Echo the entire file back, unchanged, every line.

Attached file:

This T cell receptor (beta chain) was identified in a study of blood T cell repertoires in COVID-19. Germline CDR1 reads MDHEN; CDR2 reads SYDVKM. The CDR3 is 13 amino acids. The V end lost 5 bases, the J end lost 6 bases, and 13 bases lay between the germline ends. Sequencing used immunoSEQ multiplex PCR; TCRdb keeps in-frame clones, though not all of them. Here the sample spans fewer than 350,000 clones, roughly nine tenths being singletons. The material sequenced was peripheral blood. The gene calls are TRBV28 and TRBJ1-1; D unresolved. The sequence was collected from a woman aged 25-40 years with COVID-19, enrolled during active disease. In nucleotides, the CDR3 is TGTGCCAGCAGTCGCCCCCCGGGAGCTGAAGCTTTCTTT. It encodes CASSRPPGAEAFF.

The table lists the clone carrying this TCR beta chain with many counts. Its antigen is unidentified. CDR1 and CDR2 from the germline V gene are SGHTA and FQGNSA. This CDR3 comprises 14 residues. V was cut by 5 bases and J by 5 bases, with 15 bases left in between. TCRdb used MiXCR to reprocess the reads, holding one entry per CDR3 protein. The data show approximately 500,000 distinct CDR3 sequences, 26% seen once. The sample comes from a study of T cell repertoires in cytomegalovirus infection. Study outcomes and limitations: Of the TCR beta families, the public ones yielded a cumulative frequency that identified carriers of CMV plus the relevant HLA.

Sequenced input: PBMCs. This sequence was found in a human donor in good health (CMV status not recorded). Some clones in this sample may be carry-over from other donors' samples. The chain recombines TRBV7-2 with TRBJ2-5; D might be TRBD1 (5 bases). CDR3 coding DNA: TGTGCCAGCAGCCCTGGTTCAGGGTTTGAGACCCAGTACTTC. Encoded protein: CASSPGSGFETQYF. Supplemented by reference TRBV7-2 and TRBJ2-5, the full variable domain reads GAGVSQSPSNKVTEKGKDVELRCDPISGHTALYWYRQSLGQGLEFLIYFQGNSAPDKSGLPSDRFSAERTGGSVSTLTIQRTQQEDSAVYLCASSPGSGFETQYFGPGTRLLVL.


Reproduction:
This T cell receptor (beta chain) was identified in a study of blood T cell repertoires in COVID-19. Germline CDR1 reads MDHEN; CDR2 reads SYDVKM. The CDR3 is 13 amino acids. The V end lost 5 bases, the J end lost 6 bases, and 13 bases lay between the germline ends. Sequencing used immunoSEQ multiplex PCR; TCRdb keeps in-frame clones, though not all of them. Here the sample spans fewer than 350,000 clones, roughly nine tenths being singletons. The material sequenced was peripheral blood. The gene calls are TRBV28 and TRBJ1-1; D unresolved. The sequence was collected from a woman aged 25-40 years with COVID-19, enrolled during active disease. In nucleotides, the CDR3 is TGTGCCAGCAGTCGCCCCCCGGGAGCTGAAGCTTTCTTT. It encodes CASSRPPGAEAFF.

The table lists the clone carrying this TCR beta chain with many counts. Its antigen is unidentified. CDR1 and CDR2 from the germline V gene are SGHTA and FQGNSA. This CDR3 comprises 14 residues. V was cut by 5 bases and J by 5 bases, with 15 bases left in between. TCRdb used MiXCR to reprocess the reads, holding one entry per CDR3 protein. The data show approximately 500,000 distinct CDR3 sequences, 26% seen once. The sample comes from a study of T cell repertoires in cytomegalovirus infection. Study outcomes and limitations: Of the TCR beta families, the public ones yielded a cumulative frequency that identified carriers of CMV plus the relevant HLA.

Sequenced input: PBMCs. This sequence was found in a human donor in good health (CMV status not recorded). Some clones in this sample may be carry-over from other donors' samples. The chain recombines TRBV7-2 with TRBJ2-5; D might be TRBD1 (5 bases). CDR3 coding DNA: TGTGCCAGCAGCCCTGGTTCAGGGTTTGAGACCCAGTACTTC. Encoded protein: CASSPGSGFETQYF. Supplemented by reference TRBV7-2 and TRBJ2-5, the full variable domain reads GAGVSQSPSNKVTEKGKDVELRCDPISGHTALYWYRQSLGQGLEFLIYFQGNSAPDKSGLPSDRFSAERTGGSVSTLTIQRTQQEDSAVYLCASSPGSGFETQYFGPGTRLLVL.